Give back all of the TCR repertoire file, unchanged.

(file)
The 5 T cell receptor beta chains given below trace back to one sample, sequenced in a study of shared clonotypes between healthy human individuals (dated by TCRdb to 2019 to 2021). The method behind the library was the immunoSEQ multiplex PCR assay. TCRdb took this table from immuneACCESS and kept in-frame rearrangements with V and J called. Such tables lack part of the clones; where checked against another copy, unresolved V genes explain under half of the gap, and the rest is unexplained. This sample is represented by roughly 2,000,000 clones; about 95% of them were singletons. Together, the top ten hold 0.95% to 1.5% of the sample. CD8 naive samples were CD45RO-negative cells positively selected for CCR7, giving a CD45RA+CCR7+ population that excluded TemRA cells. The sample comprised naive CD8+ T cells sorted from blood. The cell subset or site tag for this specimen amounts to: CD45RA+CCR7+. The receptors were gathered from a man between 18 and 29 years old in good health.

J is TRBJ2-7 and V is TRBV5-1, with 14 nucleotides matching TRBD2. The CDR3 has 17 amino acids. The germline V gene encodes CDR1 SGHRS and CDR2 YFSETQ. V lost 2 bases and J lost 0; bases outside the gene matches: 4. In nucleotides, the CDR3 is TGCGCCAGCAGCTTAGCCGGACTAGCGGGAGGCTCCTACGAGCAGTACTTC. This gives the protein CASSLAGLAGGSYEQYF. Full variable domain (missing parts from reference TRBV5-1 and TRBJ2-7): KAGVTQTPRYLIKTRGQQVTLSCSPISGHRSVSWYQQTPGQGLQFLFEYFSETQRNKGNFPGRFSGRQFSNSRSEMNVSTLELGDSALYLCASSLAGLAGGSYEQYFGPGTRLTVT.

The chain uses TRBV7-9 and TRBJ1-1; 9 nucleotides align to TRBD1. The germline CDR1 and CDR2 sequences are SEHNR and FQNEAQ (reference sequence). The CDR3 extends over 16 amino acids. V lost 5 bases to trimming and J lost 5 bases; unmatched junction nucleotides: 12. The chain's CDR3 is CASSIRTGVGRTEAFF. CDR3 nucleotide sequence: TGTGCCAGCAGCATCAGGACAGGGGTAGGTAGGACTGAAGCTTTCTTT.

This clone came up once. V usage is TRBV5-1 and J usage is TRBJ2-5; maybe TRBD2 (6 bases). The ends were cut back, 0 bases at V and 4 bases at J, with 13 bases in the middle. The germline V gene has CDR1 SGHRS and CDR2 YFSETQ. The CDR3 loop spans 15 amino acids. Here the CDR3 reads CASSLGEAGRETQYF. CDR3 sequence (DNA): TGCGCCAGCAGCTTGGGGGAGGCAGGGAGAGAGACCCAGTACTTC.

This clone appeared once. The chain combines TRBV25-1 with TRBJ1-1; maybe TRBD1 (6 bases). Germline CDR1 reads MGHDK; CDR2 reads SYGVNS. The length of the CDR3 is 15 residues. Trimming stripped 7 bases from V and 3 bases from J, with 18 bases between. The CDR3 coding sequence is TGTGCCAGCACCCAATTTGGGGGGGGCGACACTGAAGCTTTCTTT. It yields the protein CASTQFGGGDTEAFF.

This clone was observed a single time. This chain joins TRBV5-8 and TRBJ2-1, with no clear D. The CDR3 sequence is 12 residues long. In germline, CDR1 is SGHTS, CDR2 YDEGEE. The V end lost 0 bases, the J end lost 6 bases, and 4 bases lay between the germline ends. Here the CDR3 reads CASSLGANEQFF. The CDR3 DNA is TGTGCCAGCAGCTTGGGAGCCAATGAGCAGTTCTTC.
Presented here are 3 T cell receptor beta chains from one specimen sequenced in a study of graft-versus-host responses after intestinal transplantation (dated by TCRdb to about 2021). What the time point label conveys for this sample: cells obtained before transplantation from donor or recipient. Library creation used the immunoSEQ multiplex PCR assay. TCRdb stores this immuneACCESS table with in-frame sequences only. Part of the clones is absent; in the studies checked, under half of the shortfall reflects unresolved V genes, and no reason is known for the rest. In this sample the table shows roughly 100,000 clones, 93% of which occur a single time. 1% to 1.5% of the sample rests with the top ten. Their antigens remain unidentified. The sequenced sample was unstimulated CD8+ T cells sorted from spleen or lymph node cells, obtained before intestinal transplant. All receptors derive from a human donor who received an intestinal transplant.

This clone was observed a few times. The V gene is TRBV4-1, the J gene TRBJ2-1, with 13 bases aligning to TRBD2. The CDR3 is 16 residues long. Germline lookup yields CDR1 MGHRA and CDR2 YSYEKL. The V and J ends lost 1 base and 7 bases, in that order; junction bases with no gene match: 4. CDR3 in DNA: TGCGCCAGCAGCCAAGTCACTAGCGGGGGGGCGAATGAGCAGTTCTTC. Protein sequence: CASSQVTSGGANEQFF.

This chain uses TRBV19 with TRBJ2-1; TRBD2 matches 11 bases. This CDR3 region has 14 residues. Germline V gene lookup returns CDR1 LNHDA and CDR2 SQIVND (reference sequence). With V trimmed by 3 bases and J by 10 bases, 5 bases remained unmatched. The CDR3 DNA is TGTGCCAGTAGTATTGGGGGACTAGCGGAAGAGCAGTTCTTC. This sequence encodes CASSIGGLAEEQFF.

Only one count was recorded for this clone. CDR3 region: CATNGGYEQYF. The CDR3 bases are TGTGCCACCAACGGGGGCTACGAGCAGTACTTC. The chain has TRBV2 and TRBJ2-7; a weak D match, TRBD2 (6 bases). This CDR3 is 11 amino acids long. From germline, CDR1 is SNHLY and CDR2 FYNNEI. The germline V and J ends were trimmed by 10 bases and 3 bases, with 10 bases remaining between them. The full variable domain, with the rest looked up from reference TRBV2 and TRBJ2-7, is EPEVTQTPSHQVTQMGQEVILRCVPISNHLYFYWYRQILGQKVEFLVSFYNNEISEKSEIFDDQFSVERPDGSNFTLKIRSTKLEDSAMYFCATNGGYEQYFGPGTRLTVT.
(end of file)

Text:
The 5 T cell receptor beta chains given below trace back to one sample, sequenced in a study of shared clonotypes between healthy human individuals (dated by TCRdb to 2019 to 2021). The method behind the library was the immunoSEQ multiplex PCR assay. TCRdb took this table from immuneACCESS and kept in-frame rearrangements with V and J called. Such tables lack part of the clones; where checked against another copy, unresolved V genes explain under half of the gap, and the rest is unexplained. This sample is represented by roughly 2,000,000 clones; about 95% of them were singletons. Together, the top ten hold 0.95% to 1.5% of the sample. CD8 naive samples were CD45RO-negative cells positively selected for CCR7, giving a CD45RA+CCR7+ population that excluded TemRA cells. The sample comprised naive CD8+ T cells sorted from blood. The cell subset or site tag for this specimen amounts to: CD45RA+CCR7+. The receptors were gathered from a man between 18 and 29 years old in good health.

J is TRBJ2-7 and V is TRBV5-1, with 14 nucleotides matching TRBD2. The CDR3 has 17 amino acids. The germline V gene encodes CDR1 SGHRS and CDR2 YFSETQ. V lost 2 bases and J lost 0; bases outside the gene matches: 4. In nucleotides, the CDR3 is TGCGCCAGCAGCTTAGCCGGACTAGCGGGAGGCTCCTACGAGCAGTACTTC. This gives the protein CASSLAGLAGGSYEQYF. Full variable domain (missing parts from reference TRBV5-1 and TRBJ2-7): KAGVTQTPRYLIKTRGQQVTLSCSPISGHRSVSWYQQTPGQGLQFLFEYFSETQRNKGNFPGRFSGRQFSNSRSEMNVSTLELGDSALYLCASSLAGLAGGSYEQYFGPGTRLTVT.

The chain uses TRBV7-9 and TRBJ1-1; 9 nucleotides align to TRBD1. The germline CDR1 and CDR2 sequences are SEHNR and FQNEAQ (reference sequence). The CDR3 extends over 16 amino acids. V lost 5 bases to trimming and J lost 5 bases; unmatched junction nucleotides: 12. The chain's CDR3 is CASSIRTGVGRTEAFF. CDR3 nucleotide sequence: TGTGCCAGCAGCATCAGGACAGGGGTAGGTAGGACTGAAGCTTTCTTT.

This clone came up once. V usage is TRBV5-1 and J usage is TRBJ2-5; maybe TRBD2 (6 bases). The ends were cut back, 0 bases at V and 4 bases at J, with 13 bases in the middle. The germline V gene has CDR1 SGHRS and CDR2 YFSETQ. The CDR3 loop spans 15 amino acids. Here the CDR3 reads CASSLGEAGRETQYF. CDR3 sequence (DNA): TGCGCCAGCAGCTTGGGGGAGGCAGGGAGAGAGACCCAGTACTTC.

This clone appeared once. The chain combines TRBV25-1 with TRBJ1-1; maybe TRBD1 (6 bases). Germline CDR1 reads MGHDK; CDR2 reads SYGVNS. The length of the CDR3 is 15 residues. Trimming stripped 7 bases from V and 3 bases from J, with 18 bases between. The CDR3 coding sequence is TGTGCCAGCACCCAATTTGGGGGGGGCGACACTGAAGCTTTCTTT. It yields the protein CASTQFGGGDTEAFF.

This clone was observed a single time. This chain joins TRBV5-8 and TRBJ2-1, with no clear D. The CDR3 sequence is 12 residues long. In germline, CDR1 is SGHTS, CDR2 YDEGEE. The V end lost 0 bases, the J end lost 6 bases, and 4 bases lay between the germline ends. Here the CDR3 reads CASSLGANEQFF. The CDR3 DNA is TGTGCCAGCAGCTTGGGAGCCAATGAGCAGTTCTTC.
Presented here are 3 T cell receptor beta chains from one specimen sequenced in a study of graft-versus-host responses after intestinal transplantation (dated by TCRdb to about 2021). What the time point label conveys for this sample: cells obtained before transplantation from donor or recipient. Library creation used the immunoSEQ multiplex PCR assay. TCRdb stores this immuneACCESS table with in-frame sequences only. Part of the clones is absent; in the studies checked, under half of the shortfall reflects unresolved V genes, and no reason is known for the rest. In this sample the table shows roughly 100,000 clones, 93% of which occur a single time. 1% to 1.5% of the sample rests with the top ten. Their antigens remain unidentified. The sequenced sample was unstimulated CD8+ T cells sorted from spleen or lymph node cells, obtained before intestinal transplant. All receptors derive from a human donor who received an intestinal transplant.

This clone was observed a few times. The V gene is TRBV4-1, the J gene TRBJ2-1, with 13 bases aligning to TRBD2. The CDR3 is 16 residues long. Germline lookup yields CDR1 MGHRA and CDR2 YSYEKL. The V and J ends lost 1 base and 7 bases, in that order; junction bases with no gene match: 4. CDR3 in DNA: TGCGCCAGCAGCCAAGTCACTAGCGGGGGGGCGAATGAGCAGTTCTTC. Protein sequence: CASSQVTSGGANEQFF.

This chain uses TRBV19 with TRBJ2-1; TRBD2 matches 11 bases. This CDR3 region has 14 residues. Germline V gene lookup returns CDR1 LNHDA and CDR2 SQIVND (reference sequence). With V trimmed by 3 bases and J by 10 bases, 5 bases remained unmatched. The CDR3 DNA is TGTGCCAGTAGTATTGGGGGACTAGCGGAAGAGCAGTTCTTC. This sequence encodes CASSIGGLAEEQFF.

Only one count was recorded for this clone. CDR3 region: CATNGGYEQYF. The CDR3 bases are TGTGCCACCAACGGGGGCTACGAGCAGTACTTC. The chain has TRBV2 and TRBJ2-7; a weak D match, TRBD2 (6 bases). This CDR3 is 11 amino acids long. From germline, CDR1 is SNHLY and CDR2 FYNNEI. The germline V and J ends were trimmed by 10 bases and 3 bases, with 10 bases remaining between them. The full variable domain, with the rest looked up from reference TRBV2 and TRBJ2-7, is EPEVTQTPSHQVTQMGQEVILRCVPISNHLYFYWYRQILGQKVEFLVSFYNNEISEKSEIFDDQFSVERPDGSNFTLKIRSTKLEDSAMYFCATNGGYEQYFGPGTRLTVT.